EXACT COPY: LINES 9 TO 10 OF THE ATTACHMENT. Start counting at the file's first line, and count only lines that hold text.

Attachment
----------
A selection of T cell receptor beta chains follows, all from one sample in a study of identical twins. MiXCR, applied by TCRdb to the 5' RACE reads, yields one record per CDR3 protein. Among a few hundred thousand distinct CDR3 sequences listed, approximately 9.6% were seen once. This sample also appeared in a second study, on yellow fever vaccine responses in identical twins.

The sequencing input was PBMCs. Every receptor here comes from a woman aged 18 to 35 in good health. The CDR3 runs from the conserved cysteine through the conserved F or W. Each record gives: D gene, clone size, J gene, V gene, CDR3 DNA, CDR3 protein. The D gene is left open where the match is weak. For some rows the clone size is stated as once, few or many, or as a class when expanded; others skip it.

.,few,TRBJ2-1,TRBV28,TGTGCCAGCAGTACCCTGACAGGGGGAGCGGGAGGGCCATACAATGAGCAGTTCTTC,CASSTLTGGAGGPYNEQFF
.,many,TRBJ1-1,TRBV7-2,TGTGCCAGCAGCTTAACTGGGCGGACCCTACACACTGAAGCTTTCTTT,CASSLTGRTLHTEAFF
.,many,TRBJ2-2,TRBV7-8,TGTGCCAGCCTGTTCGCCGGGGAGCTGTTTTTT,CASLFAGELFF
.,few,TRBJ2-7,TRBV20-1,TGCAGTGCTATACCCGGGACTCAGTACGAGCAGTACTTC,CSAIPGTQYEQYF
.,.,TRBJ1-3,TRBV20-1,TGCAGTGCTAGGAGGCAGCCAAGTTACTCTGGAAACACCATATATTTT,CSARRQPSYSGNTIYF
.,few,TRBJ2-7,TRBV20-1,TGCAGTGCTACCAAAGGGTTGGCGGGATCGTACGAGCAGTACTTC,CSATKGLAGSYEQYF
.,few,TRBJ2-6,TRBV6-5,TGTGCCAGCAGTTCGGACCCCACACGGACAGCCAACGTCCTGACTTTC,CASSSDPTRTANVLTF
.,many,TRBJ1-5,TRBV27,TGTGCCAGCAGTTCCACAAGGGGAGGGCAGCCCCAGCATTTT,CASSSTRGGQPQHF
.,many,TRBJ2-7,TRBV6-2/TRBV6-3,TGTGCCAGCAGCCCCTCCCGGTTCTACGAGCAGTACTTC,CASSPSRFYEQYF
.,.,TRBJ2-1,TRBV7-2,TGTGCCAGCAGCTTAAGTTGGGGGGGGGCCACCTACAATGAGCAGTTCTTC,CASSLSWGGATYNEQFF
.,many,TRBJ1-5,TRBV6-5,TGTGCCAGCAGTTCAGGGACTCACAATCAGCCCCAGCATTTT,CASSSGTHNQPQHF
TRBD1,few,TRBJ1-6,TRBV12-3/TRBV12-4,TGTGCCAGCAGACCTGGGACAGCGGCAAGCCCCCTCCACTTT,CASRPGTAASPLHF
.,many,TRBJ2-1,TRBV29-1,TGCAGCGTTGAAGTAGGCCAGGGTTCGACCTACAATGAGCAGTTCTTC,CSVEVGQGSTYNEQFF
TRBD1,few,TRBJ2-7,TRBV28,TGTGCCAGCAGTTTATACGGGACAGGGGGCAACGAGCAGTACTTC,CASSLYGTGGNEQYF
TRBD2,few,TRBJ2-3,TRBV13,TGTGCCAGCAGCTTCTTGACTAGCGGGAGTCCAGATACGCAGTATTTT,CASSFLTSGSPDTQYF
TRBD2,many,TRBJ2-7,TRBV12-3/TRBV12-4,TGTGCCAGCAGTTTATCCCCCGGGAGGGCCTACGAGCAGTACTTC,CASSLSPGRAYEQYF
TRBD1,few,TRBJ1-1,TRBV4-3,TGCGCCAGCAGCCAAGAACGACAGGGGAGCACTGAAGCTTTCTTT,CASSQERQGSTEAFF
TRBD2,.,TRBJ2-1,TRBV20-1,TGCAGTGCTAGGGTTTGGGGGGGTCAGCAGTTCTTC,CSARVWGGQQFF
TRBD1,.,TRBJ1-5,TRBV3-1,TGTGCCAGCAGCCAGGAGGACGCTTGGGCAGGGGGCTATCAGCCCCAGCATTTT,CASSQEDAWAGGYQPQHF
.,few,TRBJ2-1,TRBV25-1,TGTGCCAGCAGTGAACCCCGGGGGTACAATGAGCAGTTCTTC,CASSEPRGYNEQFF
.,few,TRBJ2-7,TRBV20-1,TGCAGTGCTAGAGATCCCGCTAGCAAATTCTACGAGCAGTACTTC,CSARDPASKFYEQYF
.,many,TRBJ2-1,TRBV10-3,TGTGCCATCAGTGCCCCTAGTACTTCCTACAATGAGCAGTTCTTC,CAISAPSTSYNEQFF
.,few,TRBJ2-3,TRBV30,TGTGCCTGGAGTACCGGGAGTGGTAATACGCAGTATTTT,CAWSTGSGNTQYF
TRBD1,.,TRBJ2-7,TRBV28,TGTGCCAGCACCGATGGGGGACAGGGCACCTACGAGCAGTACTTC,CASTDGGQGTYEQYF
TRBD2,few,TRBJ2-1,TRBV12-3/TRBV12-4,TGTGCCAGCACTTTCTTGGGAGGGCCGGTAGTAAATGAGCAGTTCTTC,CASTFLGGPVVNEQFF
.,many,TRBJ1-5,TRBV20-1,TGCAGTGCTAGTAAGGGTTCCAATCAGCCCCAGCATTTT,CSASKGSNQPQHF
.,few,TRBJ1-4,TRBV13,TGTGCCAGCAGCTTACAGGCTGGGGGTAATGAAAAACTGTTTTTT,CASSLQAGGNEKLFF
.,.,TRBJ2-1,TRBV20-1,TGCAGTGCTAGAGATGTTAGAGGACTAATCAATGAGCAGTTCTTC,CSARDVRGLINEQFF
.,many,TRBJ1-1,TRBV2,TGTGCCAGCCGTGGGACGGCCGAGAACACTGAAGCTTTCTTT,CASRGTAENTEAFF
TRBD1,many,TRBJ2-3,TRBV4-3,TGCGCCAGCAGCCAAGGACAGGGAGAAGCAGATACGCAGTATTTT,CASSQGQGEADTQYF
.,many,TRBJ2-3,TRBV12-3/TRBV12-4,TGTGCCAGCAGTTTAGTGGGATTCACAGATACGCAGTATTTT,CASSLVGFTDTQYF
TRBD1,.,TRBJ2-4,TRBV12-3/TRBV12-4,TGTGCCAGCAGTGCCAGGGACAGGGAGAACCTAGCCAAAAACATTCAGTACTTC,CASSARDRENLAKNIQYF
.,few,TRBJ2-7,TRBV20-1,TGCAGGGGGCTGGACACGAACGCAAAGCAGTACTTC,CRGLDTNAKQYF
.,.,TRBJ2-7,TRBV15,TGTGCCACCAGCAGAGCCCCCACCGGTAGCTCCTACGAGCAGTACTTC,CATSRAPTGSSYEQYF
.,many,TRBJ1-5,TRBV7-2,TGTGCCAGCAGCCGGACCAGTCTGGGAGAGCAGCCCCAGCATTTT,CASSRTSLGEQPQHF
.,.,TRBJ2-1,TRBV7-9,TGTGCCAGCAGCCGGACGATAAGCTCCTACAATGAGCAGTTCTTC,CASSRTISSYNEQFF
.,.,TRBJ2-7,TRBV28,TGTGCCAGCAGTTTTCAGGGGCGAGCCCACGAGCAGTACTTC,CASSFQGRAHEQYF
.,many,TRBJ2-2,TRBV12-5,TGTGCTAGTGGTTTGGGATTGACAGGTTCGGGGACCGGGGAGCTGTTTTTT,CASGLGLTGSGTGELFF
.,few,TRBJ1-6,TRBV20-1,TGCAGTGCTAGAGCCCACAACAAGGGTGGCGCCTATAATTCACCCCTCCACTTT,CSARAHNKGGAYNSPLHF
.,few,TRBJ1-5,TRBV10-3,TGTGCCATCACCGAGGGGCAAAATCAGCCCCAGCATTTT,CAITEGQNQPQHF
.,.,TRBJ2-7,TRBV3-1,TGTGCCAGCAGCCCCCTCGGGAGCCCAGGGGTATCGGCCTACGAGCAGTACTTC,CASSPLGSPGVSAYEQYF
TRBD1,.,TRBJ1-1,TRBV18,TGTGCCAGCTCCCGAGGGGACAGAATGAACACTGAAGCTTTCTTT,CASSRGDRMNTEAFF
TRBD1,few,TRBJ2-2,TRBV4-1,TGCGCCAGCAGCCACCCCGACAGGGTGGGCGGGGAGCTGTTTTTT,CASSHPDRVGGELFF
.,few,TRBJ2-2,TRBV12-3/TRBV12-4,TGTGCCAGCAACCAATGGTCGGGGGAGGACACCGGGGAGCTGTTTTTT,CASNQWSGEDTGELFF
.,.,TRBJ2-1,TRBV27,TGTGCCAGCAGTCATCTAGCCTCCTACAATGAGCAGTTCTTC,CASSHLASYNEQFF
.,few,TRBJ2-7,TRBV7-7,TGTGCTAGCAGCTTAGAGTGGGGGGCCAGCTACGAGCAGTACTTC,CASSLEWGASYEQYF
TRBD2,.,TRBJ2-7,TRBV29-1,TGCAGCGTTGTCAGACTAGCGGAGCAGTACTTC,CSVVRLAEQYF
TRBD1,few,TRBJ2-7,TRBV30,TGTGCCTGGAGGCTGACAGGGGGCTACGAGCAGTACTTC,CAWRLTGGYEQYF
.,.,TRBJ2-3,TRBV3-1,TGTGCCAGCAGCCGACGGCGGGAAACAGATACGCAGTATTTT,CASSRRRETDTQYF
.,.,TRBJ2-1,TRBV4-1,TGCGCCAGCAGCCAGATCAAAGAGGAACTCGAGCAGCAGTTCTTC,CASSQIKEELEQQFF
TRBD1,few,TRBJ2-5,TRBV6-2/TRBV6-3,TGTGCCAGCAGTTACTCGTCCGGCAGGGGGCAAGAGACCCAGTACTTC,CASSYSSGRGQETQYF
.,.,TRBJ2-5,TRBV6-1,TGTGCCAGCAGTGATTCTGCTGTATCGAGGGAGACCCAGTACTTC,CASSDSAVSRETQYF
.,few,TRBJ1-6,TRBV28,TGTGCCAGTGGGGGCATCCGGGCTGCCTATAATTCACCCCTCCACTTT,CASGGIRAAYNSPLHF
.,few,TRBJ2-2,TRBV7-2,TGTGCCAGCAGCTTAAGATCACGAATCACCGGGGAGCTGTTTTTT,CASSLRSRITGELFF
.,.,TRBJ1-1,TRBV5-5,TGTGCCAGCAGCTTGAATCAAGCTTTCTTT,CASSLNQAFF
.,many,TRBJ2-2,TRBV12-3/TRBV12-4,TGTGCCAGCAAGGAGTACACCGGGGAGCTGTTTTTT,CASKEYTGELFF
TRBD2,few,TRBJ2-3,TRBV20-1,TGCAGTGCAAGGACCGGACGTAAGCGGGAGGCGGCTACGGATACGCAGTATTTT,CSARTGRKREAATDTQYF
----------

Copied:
.,few,TRBJ2-6,TRBV6-5,TGTGCCAGCAGTTCGGACCCCACACGGACAGCCAACGTCCTGACTTTC,CASSSDPTRTANVLTF
.,many,TRBJ1-5,TRBV27,TGTGCCAGCAGTTCCACAAGGGGAGGGCAGCCCCAGCATTTT,CASSSTRGGQPQHF